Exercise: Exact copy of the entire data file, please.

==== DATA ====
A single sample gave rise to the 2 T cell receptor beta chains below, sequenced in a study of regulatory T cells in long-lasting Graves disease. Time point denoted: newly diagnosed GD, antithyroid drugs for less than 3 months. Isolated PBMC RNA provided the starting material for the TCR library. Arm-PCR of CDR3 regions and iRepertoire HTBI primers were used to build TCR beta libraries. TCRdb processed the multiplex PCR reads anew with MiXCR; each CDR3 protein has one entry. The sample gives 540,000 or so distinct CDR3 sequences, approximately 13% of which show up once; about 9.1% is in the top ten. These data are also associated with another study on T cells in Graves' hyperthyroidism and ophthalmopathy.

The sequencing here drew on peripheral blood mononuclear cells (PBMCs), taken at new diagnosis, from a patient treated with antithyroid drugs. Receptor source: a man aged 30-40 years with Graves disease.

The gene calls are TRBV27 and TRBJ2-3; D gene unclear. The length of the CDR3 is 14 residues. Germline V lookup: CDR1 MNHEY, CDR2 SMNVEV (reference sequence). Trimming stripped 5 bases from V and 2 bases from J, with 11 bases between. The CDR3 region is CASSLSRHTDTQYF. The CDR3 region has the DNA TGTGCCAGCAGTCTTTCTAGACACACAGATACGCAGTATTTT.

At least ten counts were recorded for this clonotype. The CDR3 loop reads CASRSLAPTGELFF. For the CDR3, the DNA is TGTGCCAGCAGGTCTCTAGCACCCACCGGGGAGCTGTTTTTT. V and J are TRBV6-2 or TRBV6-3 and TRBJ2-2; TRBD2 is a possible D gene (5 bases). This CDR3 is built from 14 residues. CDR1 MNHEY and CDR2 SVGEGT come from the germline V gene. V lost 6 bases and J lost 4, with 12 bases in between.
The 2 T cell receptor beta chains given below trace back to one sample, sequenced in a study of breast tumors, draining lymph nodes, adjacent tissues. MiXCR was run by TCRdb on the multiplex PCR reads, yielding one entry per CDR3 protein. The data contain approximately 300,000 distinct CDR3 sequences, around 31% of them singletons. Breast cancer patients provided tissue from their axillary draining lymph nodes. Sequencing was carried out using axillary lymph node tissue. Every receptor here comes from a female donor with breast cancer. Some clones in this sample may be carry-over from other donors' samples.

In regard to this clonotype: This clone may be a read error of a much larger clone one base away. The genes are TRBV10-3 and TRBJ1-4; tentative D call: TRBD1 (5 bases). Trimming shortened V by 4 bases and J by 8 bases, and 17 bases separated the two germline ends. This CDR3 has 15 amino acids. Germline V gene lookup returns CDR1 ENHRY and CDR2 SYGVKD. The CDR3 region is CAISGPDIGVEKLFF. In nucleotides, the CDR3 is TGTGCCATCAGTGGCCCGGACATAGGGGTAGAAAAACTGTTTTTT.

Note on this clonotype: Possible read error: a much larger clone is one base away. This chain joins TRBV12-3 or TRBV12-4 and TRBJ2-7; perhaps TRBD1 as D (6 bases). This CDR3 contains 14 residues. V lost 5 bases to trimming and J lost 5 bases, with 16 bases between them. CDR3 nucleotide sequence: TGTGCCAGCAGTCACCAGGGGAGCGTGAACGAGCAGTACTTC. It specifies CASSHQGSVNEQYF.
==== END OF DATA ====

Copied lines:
A single sample gave rise to the 2 T cell receptor beta chains below, sequenced in a study of regulatory T cells in long-lasting Graves disease. Time point denoted: newly diagnosed GD, antithyroid drugs for less than 3 months. Isolated PBMC RNA provided the starting material for the TCR library. Arm-PCR of CDR3 regions and iRepertoire HTBI primers were used to build TCR beta libraries. TCRdb processed the multiplex PCR reads anew with MiXCR; each CDR3 protein has one entry. The sample gives 540,000 or so distinct CDR3 sequences, approximately 13% of which show up once; about 9.1% is in the top ten. These data are also associated with another study on T cells in Graves' hyperthyroidism and ophthalmopathy.

The sequencing here drew on peripheral blood mononuclear cells (PBMCs), taken at new diagnosis, from a patient treated with antithyroid drugs. Receptor source: a man aged 30-40 years with Graves disease.

The gene calls are TRBV27 and TRBJ2-3; D gene unclear. The length of the CDR3 is 14 residues. Germline V lookup: CDR1 MNHEY, CDR2 SMNVEV (reference sequence). Trimming stripped 5 bases from V and 2 bases from J, with 11 bases between. The CDR3 region is CASSLSRHTDTQYF. The CDR3 region has the DNA TGTGCCAGCAGTCTTTCTAGACACACAGATACGCAGTATTTT.

At least ten counts were recorded for this clonotype. The CDR3 loop reads CASRSLAPTGELFF. For the CDR3, the DNA is TGTGCCAGCAGGTCTCTAGCACCCACCGGGGAGCTGTTTTTT. V and J are TRBV6-2 or TRBV6-3 and TRBJ2-2; TRBD2 is a possible D gene (5 bases). This CDR3 is built from 14 residues. CDR1 MNHEY and CDR2 SVGEGT come from the germline V gene. V lost 6 bases and J lost 4, with 12 bases in between.
The 2 T cell receptor beta chains given below trace back to one sample, sequenced in a study of breast tumors, draining lymph nodes, adjacent tissues. MiXCR was run by TCRdb on the multiplex PCR reads, yielding one entry per CDR3 protein. The data contain approximately 300,000 distinct CDR3 sequences, around 31% of them singletons. Breast cancer patients provided tissue from their axillary draining lymph nodes. Sequencing was carried out using axillary lymph node tissue. Every receptor here comes from a female donor with breast cancer. Some clones in this sample may be carry-over from other donors' samples.

In regard to this clonotype: This clone may be a read error of a much larger clone one base away. The genes are TRBV10-3 and TRBJ1-4; tentative D call: TRBD1 (5 bases). Trimming shortened V by 4 bases and J by 8 bases, and 17 bases separated the two germline ends. This CDR3 has 15 amino acids. Germline V gene lookup returns CDR1 ENHRY and CDR2 SYGVKD. The CDR3 region is CAISGPDIGVEKLFF. In nucleotides, the CDR3 is TGTGCCATCAGTGGCCCGGACATAGGGGTAGAAAAACTGTTTTTT.

Note on this clonotype: Possible read error: a much larger clone is one base away. This chain joins TRBV12-3 or TRBV12-4 and TRBJ2-7; perhaps TRBD1 as D (6 bases). This CDR3 contains 14 residues. V lost 5 bases to trimming and J lost 5 bases, with 16 bases between them. CDR3 nucleotide sequence: TGTGCCAGCAGTCACCAGGGGAGCGTGAACGAGCAGTACTTC. It specifies CASSHQGSVNEQYF.